To isolate the cell surface proteins, we used the Pierce™ Cell Surface Protein Isolation Kit (Thermo Fisher Scientific, Waltham, MA, Cat # 89881). Briefly, the HT-29 cell line was grown to 90% confluency in T75 flasks and their media was removed. The cells were washed with ice-cold PBS (provided in the kit) and then the PBS was removed within 5 s. To label the cells with biotin, cells were incubated with a biotin solution made by dissolving the contents of one vial of Sulfo-NHS-SS_Biotin (provided in the kit) in 48 mL of ice-cold PBS. 10 mL of the biotin solution were added to each flask of cells and the flasks were incubated on a rocking platform with gentle agitation for 30 min at 4 °C. After incubation, 500 μL of quenching solution (provided in the kit) were added to each flask to quench the reaction. Then, cells were gently scraped and transferred to a conical tube and pelleted at 500×g for 3 min, after which the supernatant was discarded. Cells were then washed with 5 mL of Tris-buffered saline (TBS, provided in the kit) by pipetting up and down twice with a serological pipette and pelleted at 500×g for 3 min. A cocktail of protease inhibitors (Halt™ Protease & Phosphatase Inhibitor Cocktail, Thermo Fisher, Waltham, MA, product # 78440) was added to 500 μL of lysis buffer (provided in the kit) and added to the cell pellet. The cells in lysis buffer were transferred to a microcentrifuge tube and resuspended in the fluid by pipetting up and down. The cells were then disrupted using a cell disruptor (Sonicator 3000, Misonix, Inc., Farmingdale, NY) at low power (1.5) on ice using five 1-s bursts. Cells were incubated for 30 min on ice, vortexed every 5 min for 5 s, and sonicated for 1 s at low power (1.5) every 10 min. The cell lysate was centrifuged at 10,000×g for 2 min at 4 °C and the clarified supernatant transferred to a new microcentrifuge tube. To isolate the biotin-labeled proteins, the clarified supernatant was added to a column that contained 500 μL of NeutrAvidin Agarose that had been previously washed with 500 μL of wash buffer and centrifuged for 1 min at 1000×g. The column was capped and incubated for 60 min at room temperature with end-over-end mixing using a rotator. Then, the column was centrifuged for 1 min at 1000×g and the flow-through was discarded. The column was washed 3 times with 500 μL of wash buffer containing a cocktail of protein inhibitors to remove any other cytoplasmic proteins. To elute the membrane proteins, a 50 mM dithiothreitol (DTT) solution was made by adding 23.7 μL of 1 M DTT (provided in the kit) to 450 μL SDS-PAGE sample buffer. 450 μL of DTT solution were added to the column and incubated for 60 min at room temperature with an end-over-end mixing on a rotator. The column was then centrifuged for 2 min at 100×g and the flow-through collected and stored at − 20 °C. For Western blot analysis, samples were thawed on ice after which they were boiled for 5 min and then run on a 12% acrylamide SDS gel at 90 V for 2–3 h. The proteins on the gel were transferred onto a nitrocellulose membrane at 90 V for 50 min in a cold room. The nitrocellulose membrane was blocked with 5% non-fat milk in DPBS for 1 h at 4 °C in a rotating platform and then incubated in anti-TK1 commercial antibody (ab91651) in a 1:1000 dilution in milk overnight at 4 °C in a rotating platform. The nitrocellulose membrane was washed 3 times in DPBS for 3 min each in a rotating platform and then incubated with an IRDye 800 donkey anti-rabbit secondary antibody for 1 h at 4 °C in a rotating platform (LI-COR, Lincoln, NE). Finally, the membrane was washed 3 times with DPBS and imaged in an Odyssey CLx Imaging System (LI-COR, Lincoln, NE).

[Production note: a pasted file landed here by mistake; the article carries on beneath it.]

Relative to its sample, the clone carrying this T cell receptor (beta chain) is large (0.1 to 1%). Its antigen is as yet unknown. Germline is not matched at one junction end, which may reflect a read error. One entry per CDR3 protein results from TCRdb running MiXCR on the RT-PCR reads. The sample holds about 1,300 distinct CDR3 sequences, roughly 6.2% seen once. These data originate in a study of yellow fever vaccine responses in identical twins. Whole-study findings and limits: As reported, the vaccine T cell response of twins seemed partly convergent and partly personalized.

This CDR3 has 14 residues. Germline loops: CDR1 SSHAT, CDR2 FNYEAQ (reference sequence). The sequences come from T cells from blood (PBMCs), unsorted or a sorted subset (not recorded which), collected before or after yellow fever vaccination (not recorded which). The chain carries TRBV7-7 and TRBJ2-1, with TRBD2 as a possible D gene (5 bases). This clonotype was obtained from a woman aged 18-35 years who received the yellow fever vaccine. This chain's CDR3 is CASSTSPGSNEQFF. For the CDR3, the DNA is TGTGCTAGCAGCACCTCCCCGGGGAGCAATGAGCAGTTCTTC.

Tissue dissociation and analysis